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​Does going to prison reduce the risk of further offending?

Full report: Does going to prison reduce the risk of further offending? pdf 634kb

Embargo 10.30AM, 2 December 2015

Offenders given a suspended sentence are no more likely to re-offend than those given a prison sentence of up to 12 months in duration, a new study by the NSW Bureau of Crime Statistics and Research has found.

The Bureau compared 3,960 matched pairs of offenders, one of which received a prison sentence of 12 months or less, while the other member received a suspended sentence of two years or less. None of these offenders had previously been sentenced to prison.

Offenders were matched on a large range of factors relevant to re-offending. Time spent in custody was taken into account.  No differences were found in rates of re-offending between the two groups of offenders.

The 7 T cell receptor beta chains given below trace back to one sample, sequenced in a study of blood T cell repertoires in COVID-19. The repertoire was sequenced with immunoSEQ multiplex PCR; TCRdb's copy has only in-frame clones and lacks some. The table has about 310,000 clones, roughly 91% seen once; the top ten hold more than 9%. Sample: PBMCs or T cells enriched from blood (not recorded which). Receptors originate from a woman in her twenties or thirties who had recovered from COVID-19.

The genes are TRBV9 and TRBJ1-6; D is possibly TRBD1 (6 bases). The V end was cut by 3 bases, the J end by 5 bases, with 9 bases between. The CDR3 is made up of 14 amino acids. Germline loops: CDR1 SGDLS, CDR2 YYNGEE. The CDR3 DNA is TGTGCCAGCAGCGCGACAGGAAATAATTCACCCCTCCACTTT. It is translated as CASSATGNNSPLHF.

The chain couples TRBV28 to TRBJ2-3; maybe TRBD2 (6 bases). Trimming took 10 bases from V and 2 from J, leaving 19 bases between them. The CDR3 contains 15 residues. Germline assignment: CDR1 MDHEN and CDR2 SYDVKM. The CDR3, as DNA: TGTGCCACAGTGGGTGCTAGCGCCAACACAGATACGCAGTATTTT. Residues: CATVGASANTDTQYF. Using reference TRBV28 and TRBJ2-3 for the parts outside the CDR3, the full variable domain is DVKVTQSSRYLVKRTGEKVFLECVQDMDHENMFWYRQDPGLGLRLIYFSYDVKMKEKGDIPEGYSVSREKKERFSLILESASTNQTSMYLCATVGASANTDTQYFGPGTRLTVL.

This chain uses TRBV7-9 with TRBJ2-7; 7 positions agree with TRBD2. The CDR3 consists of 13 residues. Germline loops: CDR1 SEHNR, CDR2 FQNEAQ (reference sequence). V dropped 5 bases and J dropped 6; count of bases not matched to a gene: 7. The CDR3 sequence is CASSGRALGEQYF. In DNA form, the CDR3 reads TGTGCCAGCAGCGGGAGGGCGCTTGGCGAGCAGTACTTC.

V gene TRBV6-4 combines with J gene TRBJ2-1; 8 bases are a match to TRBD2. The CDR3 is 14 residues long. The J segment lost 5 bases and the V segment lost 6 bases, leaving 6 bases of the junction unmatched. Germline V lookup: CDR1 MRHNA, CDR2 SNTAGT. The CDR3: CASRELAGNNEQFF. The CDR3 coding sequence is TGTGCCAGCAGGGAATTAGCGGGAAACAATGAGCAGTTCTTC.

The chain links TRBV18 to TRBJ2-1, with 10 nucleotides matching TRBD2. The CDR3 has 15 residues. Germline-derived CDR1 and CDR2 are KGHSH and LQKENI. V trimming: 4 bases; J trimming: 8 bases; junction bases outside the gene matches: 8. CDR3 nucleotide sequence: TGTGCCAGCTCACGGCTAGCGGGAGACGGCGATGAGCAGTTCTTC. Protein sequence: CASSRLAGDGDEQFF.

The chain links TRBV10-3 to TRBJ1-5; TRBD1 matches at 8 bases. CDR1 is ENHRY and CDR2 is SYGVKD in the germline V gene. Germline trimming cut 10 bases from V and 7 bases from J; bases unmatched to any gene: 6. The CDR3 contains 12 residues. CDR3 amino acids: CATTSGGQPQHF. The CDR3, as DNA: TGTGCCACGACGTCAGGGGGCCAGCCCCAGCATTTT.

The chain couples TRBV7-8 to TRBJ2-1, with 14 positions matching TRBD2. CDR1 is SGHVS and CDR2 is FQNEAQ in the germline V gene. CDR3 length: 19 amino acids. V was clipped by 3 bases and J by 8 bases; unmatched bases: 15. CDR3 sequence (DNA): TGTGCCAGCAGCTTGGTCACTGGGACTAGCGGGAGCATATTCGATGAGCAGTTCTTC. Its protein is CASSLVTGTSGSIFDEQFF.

During the 36 month follow-up period, 42% of those receiving suspended sentences and 43% of those receiving custodial sentences were convicted of a further offence. The difference in re-offending was not statistically significant.

Commenting on the findings, the director of the Bureau Dr Don Weatherburn said sentencing courts contemplating imposing a suspended sentence of up to two years instead of full-time custody of 12 months or less need not be concerned about the possibility that imposing a suspended sentence will put the public at greater risk.

"Our findings are also important from a public policy perspective. It costs about 10 times more to keep an offender in prison for a day than to keep an offender on some form of community corrections order.

The expenditure may well be justified in the case of offenders who are dangerous and or who are serving long (e.g. more than 12 month) sentences.

A large proportion of prisoners, however, are not serving long sentences. About one in six sentenced prisoners in Australia (one in five Indigenous prisoners), are serving sentences of less than 12 months. The bulk (69%) of these offenders are non-violent offenders."

Further enquiries: Dr Don Weatherburn (8346 1100)

Copies of the report: www.bocsar.nsw.gov.au